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Ford Taurus/Mercury Sable Sedans Pre-2008



  • I have 94 Taurus with 140,000 miles and Vulcan 3,0L engine and new 2002 Sable with 3,000 miles and Duratec engine. I'm commuting on both of them and it is about 65 miles round trip. Several miles in city and weekends it is mostly city. On both of them it is pretty close to specs. In average both get 26 mpg, AC is on most of the time.

    About speedometer. If speedometer shows higher speed it sounds wierd. It is better to go to dealer. Failed speedometer or speed sensor will affect transmission.

    There is no shudder on my cars at any speed.
  • Looking to buy a '99 SHO. Does the engine only take premium fuel of can it run on 87 with lower power?
  • My wife's '99 taurus runs strong and ping free on 89 octane. Today she filled up with 87 and the thing sounds so horrible, It feels like you're driving a 70's jollopy blowing blue smoke out the back.

    These cars simply dont run well on 87 octane as specified In the owner's manual. I could care less, It's just that the owner's manual does not make any provisions for bumping up to 89 octane. It only warns you to use only 87 octane, this is asinine. While the car was still under warranty I would periodically complain during routine service. All I would get Is the usual dog and pony show answers: oh, everything Is factory sealed and theres nothing we can do. Or, using higher octane will not resolve the problem. Oh yes It does, If put 93 octane the car screams like I have a V8 under the hood.

    The point here Is, no car should sound like junk. It Is my understanding that most other car companies like GM, In the owner's manual usually says that your car was engineered to run on 87 octane, but It's ok to use a higher octane for better performance. My manual says exactly the reverse, It tells you not to use a higher octane or your engine could develop performance problems. Any thoughts on this on going Ford joke Is greatly appreciated.
  • My '96 Sable with the Duratec and 113K miles runs just fine on 87. And that's with the garbage gas that the environMENTALists make us burn.
  • Can get a 02 for 12,000 with 16,500k on it is that a good price? I think its a program but its in my price range. Was wondering how they are running? Would appreciate feedback. Thanks
  • mralanmralan Posts: 174
    And that's pretty low mileage too. I paid 13k for my 01 SES with 26k miles 9 months ago and it's been perfect.

    The only regret I have is not holding out for a 24v 200 hp engine. But that wasn't an option at the time of my purchase.

    Make sure you get the VIN and get a CARFAX history report.
  • 427435427435 Posts: 86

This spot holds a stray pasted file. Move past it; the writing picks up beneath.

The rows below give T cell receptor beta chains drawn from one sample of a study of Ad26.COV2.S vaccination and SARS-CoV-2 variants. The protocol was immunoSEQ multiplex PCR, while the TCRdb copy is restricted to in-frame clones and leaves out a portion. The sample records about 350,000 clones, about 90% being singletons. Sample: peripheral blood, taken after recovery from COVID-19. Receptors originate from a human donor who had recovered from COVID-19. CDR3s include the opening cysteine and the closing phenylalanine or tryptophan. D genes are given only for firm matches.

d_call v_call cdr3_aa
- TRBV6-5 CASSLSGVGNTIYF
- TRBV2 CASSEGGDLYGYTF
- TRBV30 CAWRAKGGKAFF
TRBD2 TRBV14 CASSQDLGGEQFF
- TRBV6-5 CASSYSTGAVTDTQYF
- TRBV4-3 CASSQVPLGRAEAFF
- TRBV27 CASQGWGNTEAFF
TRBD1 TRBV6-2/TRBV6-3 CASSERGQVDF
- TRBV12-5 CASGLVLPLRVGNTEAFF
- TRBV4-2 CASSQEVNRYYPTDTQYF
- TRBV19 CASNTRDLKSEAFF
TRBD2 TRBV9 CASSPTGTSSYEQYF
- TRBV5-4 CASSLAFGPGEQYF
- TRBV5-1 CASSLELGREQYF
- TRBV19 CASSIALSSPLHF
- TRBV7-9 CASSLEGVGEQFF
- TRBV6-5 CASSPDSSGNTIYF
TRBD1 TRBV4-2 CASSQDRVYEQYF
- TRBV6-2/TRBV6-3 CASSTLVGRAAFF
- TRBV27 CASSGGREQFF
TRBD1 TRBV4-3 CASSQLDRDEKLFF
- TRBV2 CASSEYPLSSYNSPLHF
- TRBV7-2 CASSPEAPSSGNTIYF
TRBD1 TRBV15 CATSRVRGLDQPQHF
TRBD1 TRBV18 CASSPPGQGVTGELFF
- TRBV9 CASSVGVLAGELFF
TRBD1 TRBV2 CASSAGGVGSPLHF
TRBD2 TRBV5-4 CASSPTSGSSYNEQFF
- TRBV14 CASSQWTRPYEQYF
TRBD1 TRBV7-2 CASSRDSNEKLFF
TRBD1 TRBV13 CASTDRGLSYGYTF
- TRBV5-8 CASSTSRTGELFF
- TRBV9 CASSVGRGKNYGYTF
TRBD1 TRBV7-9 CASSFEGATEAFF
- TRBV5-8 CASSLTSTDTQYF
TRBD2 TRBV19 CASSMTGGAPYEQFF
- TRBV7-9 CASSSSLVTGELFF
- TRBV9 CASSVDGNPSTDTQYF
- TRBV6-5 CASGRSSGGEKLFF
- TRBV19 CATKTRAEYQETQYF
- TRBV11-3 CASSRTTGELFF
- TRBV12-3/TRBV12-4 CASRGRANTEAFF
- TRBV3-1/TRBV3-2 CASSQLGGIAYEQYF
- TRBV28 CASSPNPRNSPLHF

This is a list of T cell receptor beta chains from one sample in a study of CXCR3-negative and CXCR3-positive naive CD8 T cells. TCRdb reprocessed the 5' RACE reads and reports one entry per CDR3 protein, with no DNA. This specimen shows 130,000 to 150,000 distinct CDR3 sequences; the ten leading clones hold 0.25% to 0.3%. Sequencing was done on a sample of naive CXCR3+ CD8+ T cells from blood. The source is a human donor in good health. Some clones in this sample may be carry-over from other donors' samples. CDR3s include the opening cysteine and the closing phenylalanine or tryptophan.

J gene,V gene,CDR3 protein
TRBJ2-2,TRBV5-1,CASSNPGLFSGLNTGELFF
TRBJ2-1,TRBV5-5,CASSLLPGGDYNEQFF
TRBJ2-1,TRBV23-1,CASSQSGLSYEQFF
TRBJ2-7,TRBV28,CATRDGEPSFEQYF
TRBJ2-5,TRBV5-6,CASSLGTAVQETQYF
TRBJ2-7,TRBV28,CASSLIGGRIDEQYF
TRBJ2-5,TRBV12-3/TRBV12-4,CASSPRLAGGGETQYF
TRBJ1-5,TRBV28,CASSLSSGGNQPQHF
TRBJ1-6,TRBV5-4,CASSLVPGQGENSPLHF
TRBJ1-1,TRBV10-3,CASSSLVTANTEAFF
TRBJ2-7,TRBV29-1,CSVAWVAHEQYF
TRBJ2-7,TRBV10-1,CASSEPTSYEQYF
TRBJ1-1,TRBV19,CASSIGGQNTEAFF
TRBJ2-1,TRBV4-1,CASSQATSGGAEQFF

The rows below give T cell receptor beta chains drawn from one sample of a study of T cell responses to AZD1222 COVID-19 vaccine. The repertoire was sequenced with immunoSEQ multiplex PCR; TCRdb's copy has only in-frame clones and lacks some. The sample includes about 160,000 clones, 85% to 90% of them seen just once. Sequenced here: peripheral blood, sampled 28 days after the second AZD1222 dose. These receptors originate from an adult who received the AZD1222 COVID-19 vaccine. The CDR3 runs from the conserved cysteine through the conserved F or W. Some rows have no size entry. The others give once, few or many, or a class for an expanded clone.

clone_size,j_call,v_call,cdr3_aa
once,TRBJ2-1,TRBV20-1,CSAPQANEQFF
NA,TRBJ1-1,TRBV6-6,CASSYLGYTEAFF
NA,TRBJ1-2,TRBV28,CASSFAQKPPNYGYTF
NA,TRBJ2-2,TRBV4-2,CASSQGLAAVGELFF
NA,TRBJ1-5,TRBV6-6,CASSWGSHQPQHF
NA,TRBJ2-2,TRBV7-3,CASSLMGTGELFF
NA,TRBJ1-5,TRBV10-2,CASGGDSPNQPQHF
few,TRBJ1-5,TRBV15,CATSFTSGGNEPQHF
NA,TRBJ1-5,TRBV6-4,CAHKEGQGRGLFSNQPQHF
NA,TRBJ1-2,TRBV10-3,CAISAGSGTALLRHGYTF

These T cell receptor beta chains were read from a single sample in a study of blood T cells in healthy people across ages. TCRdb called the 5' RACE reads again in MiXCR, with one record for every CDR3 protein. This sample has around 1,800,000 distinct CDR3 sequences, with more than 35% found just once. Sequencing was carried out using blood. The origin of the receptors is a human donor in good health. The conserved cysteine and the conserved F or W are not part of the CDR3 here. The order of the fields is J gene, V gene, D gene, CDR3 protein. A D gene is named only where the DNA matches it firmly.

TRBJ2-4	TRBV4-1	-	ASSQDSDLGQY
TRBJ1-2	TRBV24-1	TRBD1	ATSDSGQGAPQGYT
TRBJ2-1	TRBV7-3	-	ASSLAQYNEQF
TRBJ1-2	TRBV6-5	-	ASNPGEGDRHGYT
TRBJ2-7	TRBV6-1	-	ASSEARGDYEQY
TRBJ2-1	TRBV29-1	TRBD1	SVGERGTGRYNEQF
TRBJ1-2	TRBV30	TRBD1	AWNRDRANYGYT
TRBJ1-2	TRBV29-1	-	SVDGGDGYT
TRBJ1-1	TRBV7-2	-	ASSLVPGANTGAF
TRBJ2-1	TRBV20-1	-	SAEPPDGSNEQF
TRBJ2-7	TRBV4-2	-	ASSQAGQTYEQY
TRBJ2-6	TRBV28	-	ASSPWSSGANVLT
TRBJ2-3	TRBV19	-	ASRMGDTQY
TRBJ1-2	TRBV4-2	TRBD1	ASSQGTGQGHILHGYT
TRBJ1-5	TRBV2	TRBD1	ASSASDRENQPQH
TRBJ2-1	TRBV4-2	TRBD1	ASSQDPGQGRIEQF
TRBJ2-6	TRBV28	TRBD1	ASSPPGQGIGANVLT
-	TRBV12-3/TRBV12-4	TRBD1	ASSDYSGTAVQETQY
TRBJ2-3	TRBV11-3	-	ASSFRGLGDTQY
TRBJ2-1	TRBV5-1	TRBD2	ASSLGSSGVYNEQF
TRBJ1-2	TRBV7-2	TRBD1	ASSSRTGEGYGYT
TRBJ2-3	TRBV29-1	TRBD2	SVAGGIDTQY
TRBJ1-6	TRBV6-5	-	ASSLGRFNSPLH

2nd post. Anyone ever have any problem with false car alarms like I'm having with a '96 Sable? Does anyone know where the control module for the alarm and door lock system is located?
    Thanks for any feedback.
  • Hi, g1994sts. I am using 89 (performance plus) on my '94 Taurus with Vulcan for almost three years just because it doesn't move on 87 regular. And nothing bad had developed yet, it just going on with all that high milage with no harm to engine. I would be more carefull though with premium, because higher octane means higher temperatures. But anyway Vulcan is very reliable engine, but is a too old and it is shame that Ford is still using it instead of modern four banger. I think that even Toyotas old 2.2 L four is much better engine, weighs less and feels more like V6 compared to old-tech Vulcan. I had choosen Duratec for my new car and it is a blast, it btw weighs less, whats good for handling, 87 is enough.

    I wouldn't recommend Vulcan to anyone, I have experience with both engines and after driving Duratec and even Japanese four bangers (esp new ones from Camry and Altima) you will regret to have Vulcan under the hood, just ignore it and move forward to the modern engine.
  • My grandmother's 1997 Taurus LX had the same problem. After locking it, it would go off at all hours in the middle of the night. The old crabs at the retirement center she lives in kept calling and calling, and by the time she got down to it, it had stopped.

    I don't really know what happened, because I never really got a clear answer to the problem. On her Taurus, the problem seems to have disappeared for the time being, so I'm not complaining any.
  • danielj6danielj6 Posts: 285
    You guys are happy because late model Tauruses are a good deal to purchase. The other side of the story is that they devalue rapidly and a lot.

    My fully equipped 00 Merc. Sable will not produce more that $12000 on trade. It's a station wagon LS Premium. Selling it to a private party will give me $1000 more, that's it. If I were to buy it from a dealer, I'd be paying $14000+. All this according to TMV assessment.
  • badgerfanbadgerfan Posts: 1,565
    If you are buying new and changing vehicles every three years, you are taking a big hit on depreciation no matter what car you buy.